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People who believe in god are broken


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Your evidence is good, their evidence is bad. Of course you will find the comparison flawed.   We have evidence that makes belief in the big bang reasonable to you. Such evidence for belief in God i

The signal in the clouds was intercepted, and the moo was dispatched!   Anyways, so, anyone who wonders why I was dispatched, I happen to know hebrew/aramaic, and spent 12 years studying the origina

Everyone on this site believes in something. If you are broken for believing in God then you are broken for believing in anything else that could turn out to be untrue.   Anyone here believe in str

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I can understand faith. It seems to be the single uniform aspect of most religions, the belief in something that can't be directly observed.

 

I think worshiping a specific god in a specific way means you have to deny the validity of such worship when others do it for a different god, religion or sect. That's the part that seems broken to me. They can't all be right so how do you make the choice between them without some kind of irrational, broken judgement?

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I would rather say that they are directed by a combination of genetic and cultural influences towards a pattern of behaviour that has often been highly productive in the development and maintenance of civilisation. As with all such behavioural expressions resulting from nature and nurture the results are not always highly productive.

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I can understand faith. It seems to be the single uniform aspect of most religions, the belief in something that can't be directly observed.

 

I think worshiping a specific god in a specific way means you have to deny the validity of such worship when others do it for a different god, religion or sect. That's the part that seems broken to me. They can't all be right so how do you make the choice between them without some kind of irrational, broken judgement?

 

Probably in the same way you would test a scientific claim, by measuring if it delivers what it promises.

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Probably in the same way you would test a scientific claim, by measuring if it delivers what it promises.

The one thing I do know about God is that you can't use science to measure something that refuses to be observed in any scientifically meaningful way.

 

 

 

 

I've answered the way I have in order to avoid the personal attack angle inherent in the title. Decisions can be of a broken nature, but the people who make them are not inherently broken, imo.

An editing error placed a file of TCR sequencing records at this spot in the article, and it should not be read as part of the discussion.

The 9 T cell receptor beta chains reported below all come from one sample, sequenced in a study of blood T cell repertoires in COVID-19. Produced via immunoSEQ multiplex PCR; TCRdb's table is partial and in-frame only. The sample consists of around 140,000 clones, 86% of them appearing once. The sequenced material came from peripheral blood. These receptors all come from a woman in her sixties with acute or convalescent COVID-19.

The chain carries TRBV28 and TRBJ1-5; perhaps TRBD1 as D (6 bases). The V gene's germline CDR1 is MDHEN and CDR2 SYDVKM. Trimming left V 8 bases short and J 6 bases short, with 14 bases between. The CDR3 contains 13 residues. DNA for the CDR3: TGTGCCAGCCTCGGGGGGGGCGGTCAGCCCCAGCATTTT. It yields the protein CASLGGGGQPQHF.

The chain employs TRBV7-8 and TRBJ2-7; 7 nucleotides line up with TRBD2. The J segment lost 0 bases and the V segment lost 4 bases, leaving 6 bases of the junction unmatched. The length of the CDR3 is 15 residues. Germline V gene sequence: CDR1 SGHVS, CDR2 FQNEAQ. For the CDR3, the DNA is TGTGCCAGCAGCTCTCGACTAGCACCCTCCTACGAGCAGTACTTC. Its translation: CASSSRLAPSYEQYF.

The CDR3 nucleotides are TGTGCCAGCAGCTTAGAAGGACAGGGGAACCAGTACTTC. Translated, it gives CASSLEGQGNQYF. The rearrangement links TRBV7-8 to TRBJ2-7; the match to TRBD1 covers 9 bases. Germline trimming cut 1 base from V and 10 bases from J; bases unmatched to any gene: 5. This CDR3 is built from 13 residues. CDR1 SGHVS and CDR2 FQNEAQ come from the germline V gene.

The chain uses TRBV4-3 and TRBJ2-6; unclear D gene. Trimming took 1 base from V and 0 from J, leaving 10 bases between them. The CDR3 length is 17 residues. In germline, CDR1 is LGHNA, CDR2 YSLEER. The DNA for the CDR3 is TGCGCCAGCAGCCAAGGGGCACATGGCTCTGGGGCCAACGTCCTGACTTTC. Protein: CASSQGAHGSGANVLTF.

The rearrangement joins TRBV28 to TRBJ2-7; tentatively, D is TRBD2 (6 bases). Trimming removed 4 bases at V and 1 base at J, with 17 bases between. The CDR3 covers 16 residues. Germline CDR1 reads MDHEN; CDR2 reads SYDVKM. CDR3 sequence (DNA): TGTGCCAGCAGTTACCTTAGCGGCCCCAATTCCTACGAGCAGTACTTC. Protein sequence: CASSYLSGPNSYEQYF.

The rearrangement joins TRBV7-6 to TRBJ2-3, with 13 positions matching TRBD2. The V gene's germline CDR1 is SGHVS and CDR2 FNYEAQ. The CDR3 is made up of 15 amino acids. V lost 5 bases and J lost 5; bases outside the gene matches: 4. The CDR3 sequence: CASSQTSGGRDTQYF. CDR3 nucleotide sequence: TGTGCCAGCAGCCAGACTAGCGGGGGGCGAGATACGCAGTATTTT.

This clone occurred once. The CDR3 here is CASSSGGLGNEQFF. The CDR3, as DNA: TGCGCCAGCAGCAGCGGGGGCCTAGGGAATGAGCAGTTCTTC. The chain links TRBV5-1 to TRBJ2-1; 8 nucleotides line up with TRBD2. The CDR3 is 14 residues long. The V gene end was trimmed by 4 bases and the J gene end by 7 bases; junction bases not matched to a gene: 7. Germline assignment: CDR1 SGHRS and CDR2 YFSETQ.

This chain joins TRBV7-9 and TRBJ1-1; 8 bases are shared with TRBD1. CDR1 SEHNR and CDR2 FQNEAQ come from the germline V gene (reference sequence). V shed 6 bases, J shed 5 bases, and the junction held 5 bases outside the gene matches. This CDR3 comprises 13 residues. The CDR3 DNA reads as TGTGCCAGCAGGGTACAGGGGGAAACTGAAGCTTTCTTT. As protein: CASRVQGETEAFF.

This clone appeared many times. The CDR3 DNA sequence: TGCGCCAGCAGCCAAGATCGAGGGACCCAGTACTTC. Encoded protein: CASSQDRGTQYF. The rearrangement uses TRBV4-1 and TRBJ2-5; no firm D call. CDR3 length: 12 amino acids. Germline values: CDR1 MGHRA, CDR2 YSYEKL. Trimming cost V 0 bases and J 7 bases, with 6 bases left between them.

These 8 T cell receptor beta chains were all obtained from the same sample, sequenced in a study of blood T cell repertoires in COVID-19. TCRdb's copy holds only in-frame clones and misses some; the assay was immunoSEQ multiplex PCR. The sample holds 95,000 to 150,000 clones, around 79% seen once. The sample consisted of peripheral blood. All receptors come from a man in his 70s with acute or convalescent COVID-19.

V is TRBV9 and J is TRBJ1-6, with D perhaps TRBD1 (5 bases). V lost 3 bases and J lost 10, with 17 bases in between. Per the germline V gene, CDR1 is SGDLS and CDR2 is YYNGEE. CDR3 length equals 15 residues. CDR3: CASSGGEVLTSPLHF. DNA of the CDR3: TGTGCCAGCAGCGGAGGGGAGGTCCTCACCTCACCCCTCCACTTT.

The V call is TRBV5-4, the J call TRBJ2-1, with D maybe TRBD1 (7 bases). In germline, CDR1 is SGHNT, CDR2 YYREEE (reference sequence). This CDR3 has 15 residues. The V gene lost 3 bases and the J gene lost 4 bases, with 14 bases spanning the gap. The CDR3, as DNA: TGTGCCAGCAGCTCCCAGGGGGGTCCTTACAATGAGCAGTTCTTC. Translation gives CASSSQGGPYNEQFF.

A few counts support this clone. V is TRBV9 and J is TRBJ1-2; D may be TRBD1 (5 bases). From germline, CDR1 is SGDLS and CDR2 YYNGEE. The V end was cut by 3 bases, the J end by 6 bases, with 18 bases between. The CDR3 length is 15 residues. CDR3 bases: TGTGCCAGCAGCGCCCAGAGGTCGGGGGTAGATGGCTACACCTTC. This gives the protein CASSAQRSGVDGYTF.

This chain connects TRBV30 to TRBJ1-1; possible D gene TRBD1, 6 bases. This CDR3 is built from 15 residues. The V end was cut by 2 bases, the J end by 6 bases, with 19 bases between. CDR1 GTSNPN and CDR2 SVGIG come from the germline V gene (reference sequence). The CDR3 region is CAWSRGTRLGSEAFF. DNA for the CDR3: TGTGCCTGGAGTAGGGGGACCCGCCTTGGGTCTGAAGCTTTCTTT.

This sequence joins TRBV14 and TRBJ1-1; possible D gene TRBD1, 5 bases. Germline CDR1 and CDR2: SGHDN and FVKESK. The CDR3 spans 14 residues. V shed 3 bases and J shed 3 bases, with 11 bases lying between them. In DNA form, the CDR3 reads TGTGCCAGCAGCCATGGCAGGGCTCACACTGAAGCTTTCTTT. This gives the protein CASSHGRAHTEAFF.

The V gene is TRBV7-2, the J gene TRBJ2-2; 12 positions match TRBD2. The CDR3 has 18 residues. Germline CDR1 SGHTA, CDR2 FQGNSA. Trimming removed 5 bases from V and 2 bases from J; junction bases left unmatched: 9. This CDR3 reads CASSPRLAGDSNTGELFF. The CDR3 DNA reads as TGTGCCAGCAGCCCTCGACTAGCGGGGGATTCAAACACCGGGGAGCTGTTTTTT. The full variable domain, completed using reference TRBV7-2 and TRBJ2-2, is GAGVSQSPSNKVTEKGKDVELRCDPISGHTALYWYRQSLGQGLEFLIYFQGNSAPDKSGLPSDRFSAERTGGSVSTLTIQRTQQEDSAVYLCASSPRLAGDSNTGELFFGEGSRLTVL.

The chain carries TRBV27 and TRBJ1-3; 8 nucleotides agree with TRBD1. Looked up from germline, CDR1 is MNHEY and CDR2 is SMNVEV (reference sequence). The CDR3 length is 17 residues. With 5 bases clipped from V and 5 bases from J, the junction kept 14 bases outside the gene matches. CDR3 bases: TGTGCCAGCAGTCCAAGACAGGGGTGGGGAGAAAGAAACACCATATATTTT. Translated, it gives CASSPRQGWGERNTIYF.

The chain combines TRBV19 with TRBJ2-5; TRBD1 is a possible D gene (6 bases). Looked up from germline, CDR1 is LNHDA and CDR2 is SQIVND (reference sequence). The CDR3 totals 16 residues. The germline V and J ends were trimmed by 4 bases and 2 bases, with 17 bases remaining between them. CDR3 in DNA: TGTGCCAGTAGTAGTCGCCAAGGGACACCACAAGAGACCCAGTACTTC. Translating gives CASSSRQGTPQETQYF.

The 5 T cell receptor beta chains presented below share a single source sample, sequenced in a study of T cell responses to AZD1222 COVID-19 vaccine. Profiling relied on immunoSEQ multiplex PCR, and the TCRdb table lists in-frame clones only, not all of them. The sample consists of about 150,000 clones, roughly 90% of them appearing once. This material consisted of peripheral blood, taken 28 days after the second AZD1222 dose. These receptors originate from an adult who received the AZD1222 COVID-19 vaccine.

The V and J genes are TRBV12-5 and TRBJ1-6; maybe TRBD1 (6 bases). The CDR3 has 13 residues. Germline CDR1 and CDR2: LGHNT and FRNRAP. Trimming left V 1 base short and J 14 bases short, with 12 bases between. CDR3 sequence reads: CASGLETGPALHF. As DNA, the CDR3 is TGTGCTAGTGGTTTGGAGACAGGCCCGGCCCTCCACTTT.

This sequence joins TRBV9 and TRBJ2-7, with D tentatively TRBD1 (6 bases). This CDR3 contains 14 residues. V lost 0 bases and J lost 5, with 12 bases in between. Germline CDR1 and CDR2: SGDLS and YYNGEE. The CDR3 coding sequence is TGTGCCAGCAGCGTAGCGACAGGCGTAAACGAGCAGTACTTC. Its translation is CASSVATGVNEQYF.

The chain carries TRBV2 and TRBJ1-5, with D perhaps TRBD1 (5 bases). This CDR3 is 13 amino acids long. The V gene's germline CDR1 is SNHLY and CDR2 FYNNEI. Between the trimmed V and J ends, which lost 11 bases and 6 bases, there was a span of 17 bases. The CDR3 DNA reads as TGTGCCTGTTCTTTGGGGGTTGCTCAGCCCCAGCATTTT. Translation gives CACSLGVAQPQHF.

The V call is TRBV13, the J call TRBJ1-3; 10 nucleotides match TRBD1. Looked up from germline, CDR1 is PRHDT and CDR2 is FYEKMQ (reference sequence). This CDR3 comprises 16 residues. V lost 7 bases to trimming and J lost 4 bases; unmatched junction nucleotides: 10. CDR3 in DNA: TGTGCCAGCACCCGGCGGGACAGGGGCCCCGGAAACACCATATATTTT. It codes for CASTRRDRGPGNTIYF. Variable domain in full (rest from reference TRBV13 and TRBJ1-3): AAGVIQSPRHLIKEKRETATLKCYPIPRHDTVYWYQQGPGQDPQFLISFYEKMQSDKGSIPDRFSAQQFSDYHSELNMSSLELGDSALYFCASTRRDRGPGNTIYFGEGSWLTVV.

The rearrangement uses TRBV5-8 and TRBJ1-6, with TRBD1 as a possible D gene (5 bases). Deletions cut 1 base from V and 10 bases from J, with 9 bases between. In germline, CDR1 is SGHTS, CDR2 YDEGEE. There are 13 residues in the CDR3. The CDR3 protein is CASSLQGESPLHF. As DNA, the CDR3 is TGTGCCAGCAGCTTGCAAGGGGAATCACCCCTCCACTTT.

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I too have qualms with the title and begging the question, but I also think there's a broader reach to it. I think you have to include any superstition or belief that isn't testable. Are people who have a lucky pair of socks broken?

 

And I think my answer to that is "no". People want answers and people don't have time to empirically test every bit if understanding that comes along. We make shortcuts and simplify reasoning when it is expedient to do so, because nuanced though takes time. People can believe in a supreme being because they don't take the time to examine the situation (and they might not change their mind even should they do so) and what of someone who is uneducated and does not possess the skills to develop scientific understanding? It's not surprising to me that the conviction of religious belief tends to drop off with education levels.

 

There's also the poverty correlation, the details of which are discussed elsewhere, and that also comes with a poverty correlation with poor education. So the question becomes whether someone who is possibly poor and uneducated is broken because they believe in a god? Or that if they jump up, twirl around three times and spit after seeing a diseased person, that they won't get sick? Decidedly not.

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Confirmation bias, and particularly attitude polarization, can often make some beliefs firmer when we're presented with contrary evidence. That seems broken to me, but then that's applicable to any situation where opinion or belief is in question, not just religion.

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The one thing I do know about God is that you can't use science to measure something that refuses to be observed in any scientifically meaningful way.

 

 

 

 

I've answered the way I have in order to avoid the personal attack angle inherent in the title. Decisions can be of a broken nature, but the people who make them are not inherently broken, imo.

 

 

The basis of measurement would depend on what the religion is offering, but using science in the form of an experiment would probably not be a valid form of measurement as you have already stated.

 

I too have qualms with the title and begging the question, but I also think there's a broader reach to it. I think you have to include any superstition or belief that isn't testable. Do people who have a lucky pair of socks broken?